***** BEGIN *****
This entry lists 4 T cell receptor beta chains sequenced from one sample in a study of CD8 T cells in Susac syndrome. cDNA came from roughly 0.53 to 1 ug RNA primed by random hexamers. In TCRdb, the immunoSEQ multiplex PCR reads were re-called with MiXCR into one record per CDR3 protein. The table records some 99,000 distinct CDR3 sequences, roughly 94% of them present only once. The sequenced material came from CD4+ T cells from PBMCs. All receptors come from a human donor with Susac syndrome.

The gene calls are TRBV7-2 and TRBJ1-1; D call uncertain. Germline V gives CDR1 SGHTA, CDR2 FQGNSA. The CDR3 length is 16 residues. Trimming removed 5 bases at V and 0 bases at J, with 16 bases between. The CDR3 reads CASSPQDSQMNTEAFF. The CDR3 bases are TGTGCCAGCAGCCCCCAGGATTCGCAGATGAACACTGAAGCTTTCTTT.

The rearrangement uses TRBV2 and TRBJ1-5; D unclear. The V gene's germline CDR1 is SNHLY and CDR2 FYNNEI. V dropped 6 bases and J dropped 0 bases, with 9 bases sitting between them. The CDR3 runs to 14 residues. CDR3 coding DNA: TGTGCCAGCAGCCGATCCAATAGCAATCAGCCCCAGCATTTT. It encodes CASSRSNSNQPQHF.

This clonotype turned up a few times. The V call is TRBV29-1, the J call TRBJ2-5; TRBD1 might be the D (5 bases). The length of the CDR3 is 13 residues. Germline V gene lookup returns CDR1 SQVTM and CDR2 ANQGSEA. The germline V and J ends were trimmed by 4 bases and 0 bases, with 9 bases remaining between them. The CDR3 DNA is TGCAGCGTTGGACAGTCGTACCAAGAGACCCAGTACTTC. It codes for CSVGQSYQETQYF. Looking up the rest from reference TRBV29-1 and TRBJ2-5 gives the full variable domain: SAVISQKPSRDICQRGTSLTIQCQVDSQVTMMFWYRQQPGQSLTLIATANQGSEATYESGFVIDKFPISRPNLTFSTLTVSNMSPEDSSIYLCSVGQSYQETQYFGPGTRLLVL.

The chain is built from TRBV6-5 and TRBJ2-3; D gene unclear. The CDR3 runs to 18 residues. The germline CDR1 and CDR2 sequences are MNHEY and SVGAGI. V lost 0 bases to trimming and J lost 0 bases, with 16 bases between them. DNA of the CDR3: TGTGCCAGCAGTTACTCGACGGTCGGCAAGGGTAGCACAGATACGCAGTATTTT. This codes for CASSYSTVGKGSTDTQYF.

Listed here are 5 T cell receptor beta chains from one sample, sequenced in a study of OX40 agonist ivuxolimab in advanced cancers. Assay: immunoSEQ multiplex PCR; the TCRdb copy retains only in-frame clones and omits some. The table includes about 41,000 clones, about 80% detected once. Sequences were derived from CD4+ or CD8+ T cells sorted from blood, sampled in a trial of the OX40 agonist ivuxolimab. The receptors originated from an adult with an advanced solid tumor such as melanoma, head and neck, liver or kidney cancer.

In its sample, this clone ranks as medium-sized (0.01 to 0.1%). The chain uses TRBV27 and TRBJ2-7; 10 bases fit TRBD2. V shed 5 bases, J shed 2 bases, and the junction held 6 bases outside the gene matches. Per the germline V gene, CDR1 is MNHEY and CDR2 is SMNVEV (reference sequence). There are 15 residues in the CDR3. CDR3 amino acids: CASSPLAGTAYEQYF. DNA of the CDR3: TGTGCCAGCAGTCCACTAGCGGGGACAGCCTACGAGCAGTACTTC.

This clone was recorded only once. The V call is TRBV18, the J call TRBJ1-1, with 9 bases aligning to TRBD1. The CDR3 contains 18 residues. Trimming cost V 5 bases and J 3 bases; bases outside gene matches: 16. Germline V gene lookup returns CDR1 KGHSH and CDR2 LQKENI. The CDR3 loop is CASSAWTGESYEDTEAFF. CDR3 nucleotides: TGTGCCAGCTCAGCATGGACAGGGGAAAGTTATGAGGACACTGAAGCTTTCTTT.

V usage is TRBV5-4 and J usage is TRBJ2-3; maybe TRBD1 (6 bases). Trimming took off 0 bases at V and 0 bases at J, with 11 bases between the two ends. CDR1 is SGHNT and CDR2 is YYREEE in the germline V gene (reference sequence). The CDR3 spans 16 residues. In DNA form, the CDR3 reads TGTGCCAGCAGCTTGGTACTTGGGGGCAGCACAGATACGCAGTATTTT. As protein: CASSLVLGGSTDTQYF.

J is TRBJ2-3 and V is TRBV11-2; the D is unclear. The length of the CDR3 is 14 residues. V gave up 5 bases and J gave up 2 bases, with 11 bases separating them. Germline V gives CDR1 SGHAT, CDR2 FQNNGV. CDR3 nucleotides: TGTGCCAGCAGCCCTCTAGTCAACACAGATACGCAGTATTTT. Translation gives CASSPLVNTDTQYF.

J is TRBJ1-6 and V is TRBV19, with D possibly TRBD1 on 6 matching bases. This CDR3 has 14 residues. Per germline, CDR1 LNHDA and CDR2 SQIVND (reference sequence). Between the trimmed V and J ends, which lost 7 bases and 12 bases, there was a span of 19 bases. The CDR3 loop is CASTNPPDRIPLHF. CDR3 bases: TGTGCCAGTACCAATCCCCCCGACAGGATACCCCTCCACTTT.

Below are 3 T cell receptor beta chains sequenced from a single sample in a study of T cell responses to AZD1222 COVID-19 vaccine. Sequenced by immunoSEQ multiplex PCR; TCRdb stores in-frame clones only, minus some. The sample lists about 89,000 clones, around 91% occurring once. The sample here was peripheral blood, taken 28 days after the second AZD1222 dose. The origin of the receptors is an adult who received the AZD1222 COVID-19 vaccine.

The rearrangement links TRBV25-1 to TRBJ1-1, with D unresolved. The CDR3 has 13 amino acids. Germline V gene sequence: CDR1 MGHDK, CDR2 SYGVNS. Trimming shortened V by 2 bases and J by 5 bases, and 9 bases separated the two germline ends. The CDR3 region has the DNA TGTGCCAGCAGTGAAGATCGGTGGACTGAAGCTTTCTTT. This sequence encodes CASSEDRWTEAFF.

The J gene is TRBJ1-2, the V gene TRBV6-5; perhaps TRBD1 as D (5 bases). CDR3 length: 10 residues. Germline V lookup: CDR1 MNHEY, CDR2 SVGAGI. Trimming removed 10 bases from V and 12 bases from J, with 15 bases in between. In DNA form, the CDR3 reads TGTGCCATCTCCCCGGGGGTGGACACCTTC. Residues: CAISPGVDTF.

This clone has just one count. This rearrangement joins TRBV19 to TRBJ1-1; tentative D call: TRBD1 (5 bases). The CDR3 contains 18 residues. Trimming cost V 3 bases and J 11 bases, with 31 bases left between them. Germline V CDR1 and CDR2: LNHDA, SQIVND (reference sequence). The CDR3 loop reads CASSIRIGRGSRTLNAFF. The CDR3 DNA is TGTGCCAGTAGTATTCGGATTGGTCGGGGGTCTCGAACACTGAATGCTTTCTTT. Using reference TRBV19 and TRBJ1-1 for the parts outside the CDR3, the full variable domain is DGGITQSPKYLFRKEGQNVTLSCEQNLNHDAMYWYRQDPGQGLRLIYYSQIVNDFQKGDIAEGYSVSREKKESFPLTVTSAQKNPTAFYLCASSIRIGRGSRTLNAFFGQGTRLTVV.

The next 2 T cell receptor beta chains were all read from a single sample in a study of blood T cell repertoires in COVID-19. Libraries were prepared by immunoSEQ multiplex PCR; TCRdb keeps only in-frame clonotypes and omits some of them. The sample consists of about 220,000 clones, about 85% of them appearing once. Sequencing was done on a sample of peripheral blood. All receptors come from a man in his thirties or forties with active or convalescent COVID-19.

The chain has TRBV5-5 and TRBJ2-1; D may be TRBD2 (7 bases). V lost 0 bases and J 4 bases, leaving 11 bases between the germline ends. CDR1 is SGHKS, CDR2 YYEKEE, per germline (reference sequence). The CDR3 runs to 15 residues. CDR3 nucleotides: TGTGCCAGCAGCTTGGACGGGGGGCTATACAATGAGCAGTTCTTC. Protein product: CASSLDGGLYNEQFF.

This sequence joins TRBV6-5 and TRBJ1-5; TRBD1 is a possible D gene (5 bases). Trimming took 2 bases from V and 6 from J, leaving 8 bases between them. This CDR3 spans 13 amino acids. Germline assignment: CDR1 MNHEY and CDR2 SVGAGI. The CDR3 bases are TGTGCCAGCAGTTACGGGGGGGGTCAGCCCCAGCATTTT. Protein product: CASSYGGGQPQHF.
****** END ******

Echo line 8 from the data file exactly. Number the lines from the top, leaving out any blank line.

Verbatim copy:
This clone was recorded only once. The V call is TRBV18, the J call TRBJ1-1, with 9 bases aligning to TRBD1. The CDR3 contains 18 residues. Trimming cost V 5 bases and J 3 bases; bases outside gene matches: 16. Germline V gene lookup returns CDR1 KGHSH and CDR2 LQKENI. The CDR3 loop is CASSAWTGESYEDTEAFF. CDR3 nucleotides: TGTGCCAGCTCAGCATGGACAGGGGAAAGTTATGAGGACACTGAAGCTTTCTTT.